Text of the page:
“Odds are that we … will probably be” looking at the band’s late-career indie output from Barenaked Ladies Are Me through Fake Nudes in this second half of our feature on the full Barenaked Ladies studio catalog and selecting their most satisfying best-of and live releases!
It’s been one week since our last Discog Fever feature, and this time we’re taking a look at the lovable and wickedly funny Canadian rockers Barenaked Ladies, beginning with this venture into each of their major-label discs from their full-length debut Gordon through Everything to Everyone!
We conclude our look at the full secular discography of Cat Stevens/Yusuf Islam by examining each of his studio albums from 1974’s Buddha and the Chocolate Box through 2017’s The Laughing Apple!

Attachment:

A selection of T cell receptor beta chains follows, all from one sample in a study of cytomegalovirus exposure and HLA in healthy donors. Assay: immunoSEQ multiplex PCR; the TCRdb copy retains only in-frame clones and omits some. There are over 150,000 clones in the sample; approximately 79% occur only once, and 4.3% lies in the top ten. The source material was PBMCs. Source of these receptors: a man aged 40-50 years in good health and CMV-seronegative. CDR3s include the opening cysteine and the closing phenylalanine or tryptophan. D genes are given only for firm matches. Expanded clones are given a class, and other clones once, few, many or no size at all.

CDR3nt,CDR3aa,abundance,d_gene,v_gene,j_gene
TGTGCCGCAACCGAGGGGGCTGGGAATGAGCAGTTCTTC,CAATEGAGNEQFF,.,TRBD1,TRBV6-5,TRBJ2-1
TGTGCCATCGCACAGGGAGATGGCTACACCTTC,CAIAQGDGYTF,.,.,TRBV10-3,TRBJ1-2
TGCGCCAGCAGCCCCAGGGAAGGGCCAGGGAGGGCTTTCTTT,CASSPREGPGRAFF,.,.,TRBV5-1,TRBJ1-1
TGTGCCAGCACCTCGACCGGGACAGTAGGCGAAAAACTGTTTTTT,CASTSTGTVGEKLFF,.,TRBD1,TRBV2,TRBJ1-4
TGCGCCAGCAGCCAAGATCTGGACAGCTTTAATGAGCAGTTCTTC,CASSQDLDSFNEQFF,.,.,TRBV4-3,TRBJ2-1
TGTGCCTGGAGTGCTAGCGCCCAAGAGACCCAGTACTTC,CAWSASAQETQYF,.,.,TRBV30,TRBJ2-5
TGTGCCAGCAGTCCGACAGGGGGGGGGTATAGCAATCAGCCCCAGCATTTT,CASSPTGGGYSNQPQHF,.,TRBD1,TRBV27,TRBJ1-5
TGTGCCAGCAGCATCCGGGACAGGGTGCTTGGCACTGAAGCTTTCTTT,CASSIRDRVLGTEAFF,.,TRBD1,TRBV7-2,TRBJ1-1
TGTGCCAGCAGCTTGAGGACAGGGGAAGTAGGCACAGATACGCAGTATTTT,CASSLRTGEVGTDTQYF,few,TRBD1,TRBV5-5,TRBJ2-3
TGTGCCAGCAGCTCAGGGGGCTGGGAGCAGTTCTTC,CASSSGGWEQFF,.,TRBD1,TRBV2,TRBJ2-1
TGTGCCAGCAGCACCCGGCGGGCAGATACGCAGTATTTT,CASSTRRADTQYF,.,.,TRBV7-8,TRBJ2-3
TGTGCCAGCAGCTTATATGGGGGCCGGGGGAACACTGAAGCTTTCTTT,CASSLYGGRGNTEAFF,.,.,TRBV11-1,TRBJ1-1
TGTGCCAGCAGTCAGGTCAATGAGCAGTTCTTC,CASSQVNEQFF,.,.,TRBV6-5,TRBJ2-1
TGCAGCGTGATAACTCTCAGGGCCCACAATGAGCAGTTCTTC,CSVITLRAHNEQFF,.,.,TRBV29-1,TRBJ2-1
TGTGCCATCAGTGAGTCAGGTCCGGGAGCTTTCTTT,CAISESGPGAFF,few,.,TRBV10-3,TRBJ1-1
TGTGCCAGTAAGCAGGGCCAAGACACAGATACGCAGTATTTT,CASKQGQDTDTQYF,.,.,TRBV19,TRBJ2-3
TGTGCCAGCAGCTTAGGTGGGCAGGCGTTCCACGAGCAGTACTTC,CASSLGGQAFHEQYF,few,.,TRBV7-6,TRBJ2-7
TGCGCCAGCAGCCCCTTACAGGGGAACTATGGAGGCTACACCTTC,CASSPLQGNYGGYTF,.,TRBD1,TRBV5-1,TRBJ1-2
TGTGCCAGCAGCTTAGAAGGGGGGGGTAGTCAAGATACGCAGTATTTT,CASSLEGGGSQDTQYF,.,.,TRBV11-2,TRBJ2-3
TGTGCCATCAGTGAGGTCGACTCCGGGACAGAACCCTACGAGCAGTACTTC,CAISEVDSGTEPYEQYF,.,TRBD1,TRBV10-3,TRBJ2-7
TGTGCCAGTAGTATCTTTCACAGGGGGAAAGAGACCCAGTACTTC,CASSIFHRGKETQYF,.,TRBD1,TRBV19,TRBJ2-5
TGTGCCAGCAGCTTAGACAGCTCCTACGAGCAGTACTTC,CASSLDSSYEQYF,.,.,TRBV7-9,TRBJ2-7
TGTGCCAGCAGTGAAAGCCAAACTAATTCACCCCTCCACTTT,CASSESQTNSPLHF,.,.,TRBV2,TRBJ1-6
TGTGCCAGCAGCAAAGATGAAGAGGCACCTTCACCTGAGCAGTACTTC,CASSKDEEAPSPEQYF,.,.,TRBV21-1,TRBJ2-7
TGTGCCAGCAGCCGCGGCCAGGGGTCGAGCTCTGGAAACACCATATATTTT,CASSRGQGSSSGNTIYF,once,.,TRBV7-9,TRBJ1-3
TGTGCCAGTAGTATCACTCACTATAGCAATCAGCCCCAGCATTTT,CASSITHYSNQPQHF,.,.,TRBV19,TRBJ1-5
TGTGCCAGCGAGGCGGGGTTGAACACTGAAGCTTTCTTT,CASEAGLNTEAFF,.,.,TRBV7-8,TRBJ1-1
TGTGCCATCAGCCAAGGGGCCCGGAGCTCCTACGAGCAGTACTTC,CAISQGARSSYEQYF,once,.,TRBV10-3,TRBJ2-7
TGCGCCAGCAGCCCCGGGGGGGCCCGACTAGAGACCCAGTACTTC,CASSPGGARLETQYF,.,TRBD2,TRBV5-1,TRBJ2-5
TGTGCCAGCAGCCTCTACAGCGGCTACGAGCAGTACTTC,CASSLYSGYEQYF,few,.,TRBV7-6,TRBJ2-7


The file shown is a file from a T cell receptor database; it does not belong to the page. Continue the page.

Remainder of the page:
We delve into the “wild world” of studio albums from Yusuf Islam (aka Cat Stevens) beginning with this trek from each of his full-lengths from his debut disc Matthew and Son through the experimental Foreigner!
We finish up our look at the Foo Fighters catalog by assessing each of their studio albums from In Your Honor through their most recent outing, Concrete and Gold!
We go through each Foo Fighters studio album one by one in this week’s installation of Discog Fever, beginning with this look at the band’s first four full-lengths from their self-titled debut through … well, One by One!
We finish up our trek through the Monkees’ catalog by delving into each of their studio albums from their first post-Peter Tork album Instant Replay through the 2016 reunion album Good Times! and selecting the most satisfying of their many best-of compilations and live albums.